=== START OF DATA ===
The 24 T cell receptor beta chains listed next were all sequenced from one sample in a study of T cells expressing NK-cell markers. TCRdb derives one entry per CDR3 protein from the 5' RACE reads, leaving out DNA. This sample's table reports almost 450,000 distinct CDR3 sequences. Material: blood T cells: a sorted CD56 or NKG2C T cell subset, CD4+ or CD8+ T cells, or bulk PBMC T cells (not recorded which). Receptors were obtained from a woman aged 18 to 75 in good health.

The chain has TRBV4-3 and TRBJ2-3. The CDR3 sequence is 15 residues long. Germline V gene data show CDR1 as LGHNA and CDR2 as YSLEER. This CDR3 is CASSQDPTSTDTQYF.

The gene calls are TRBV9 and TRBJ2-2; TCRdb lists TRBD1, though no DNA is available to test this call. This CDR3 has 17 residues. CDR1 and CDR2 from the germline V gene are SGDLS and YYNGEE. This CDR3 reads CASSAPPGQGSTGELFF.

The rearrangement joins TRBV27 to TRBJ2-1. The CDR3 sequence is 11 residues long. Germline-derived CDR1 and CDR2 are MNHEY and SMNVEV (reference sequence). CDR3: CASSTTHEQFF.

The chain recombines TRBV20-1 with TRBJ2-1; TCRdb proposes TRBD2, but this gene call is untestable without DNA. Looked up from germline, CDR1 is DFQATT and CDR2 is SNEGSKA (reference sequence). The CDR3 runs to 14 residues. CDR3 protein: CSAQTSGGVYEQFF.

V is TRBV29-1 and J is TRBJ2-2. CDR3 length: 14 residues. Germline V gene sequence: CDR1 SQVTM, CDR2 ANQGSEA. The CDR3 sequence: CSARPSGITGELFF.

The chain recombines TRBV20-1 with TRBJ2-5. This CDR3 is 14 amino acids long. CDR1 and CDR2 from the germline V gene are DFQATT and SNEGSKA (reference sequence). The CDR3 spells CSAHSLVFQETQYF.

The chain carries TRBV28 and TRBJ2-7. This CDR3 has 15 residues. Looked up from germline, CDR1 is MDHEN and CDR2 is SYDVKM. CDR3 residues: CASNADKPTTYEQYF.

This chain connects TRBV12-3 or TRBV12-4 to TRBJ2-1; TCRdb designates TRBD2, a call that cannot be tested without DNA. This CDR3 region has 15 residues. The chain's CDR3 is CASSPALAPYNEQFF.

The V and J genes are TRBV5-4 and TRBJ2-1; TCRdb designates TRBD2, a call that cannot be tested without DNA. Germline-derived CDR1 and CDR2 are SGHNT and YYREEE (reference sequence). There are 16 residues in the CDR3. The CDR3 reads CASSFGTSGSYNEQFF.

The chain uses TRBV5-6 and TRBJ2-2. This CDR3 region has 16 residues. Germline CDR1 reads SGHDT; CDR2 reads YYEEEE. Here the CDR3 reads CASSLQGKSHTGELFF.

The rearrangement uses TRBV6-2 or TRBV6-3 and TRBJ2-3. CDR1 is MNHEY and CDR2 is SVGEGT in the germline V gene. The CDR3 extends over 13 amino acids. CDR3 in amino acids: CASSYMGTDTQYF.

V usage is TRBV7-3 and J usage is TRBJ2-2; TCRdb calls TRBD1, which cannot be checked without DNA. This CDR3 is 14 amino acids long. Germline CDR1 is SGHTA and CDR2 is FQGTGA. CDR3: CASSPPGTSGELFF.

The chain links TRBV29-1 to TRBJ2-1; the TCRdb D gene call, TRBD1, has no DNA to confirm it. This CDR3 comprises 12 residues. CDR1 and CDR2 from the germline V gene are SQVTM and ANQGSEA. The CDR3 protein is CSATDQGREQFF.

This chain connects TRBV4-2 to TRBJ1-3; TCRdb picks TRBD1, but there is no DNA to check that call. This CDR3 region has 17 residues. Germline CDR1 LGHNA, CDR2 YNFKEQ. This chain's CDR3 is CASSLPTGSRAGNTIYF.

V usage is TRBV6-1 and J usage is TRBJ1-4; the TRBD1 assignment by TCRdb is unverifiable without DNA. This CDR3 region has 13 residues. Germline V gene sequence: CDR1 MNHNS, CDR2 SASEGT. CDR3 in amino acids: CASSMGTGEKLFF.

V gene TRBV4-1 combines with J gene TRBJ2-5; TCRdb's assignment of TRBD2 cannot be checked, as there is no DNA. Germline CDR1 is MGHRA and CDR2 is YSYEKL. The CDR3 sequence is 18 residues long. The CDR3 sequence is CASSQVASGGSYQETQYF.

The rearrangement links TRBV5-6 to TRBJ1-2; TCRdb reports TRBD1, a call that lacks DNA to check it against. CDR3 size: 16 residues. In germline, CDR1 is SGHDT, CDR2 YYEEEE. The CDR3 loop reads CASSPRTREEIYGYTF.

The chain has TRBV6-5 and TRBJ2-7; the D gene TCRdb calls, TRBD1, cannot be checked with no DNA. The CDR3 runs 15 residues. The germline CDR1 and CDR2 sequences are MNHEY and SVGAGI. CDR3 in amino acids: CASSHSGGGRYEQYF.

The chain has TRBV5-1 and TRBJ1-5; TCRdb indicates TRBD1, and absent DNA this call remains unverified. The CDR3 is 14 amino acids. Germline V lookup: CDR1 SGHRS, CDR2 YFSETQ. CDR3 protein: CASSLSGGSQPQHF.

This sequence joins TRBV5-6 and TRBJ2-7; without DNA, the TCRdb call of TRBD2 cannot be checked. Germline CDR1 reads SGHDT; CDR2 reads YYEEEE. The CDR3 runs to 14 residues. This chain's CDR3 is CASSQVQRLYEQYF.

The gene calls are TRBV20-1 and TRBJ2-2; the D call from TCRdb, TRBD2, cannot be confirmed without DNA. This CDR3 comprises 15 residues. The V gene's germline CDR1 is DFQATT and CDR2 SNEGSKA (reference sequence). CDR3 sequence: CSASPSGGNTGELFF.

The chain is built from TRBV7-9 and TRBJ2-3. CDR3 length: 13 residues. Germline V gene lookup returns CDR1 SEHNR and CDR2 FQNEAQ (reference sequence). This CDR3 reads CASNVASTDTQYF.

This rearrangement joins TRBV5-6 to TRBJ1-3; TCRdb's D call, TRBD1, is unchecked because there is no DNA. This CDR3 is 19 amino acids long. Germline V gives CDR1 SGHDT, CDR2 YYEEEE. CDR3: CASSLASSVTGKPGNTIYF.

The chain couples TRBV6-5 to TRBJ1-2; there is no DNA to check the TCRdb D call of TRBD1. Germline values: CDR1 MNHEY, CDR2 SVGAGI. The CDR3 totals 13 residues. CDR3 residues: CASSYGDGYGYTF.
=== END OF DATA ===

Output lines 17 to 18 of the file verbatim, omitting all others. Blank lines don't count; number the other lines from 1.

V gene TRBV4-1 combines with J gene TRBJ2-5; TCRdb's assignment of TRBD2 cannot be checked, as there is no DNA. Germline CDR1 is MGHRA and CDR2 is YSYEKL. The CDR3 sequence is 18 residues long. The CDR3 sequence is CASSQVASGGSYQETQYF.

The rearrangement links TRBV5-6 to TRBJ1-2; TCRdb reports TRBD1, a call that lacks DNA to check it against. CDR3 size: 16 residues. In germline, CDR1 is SGHDT, CDR2 YYEEEE. The CDR3 loop reads CASSPRTREEIYGYTF.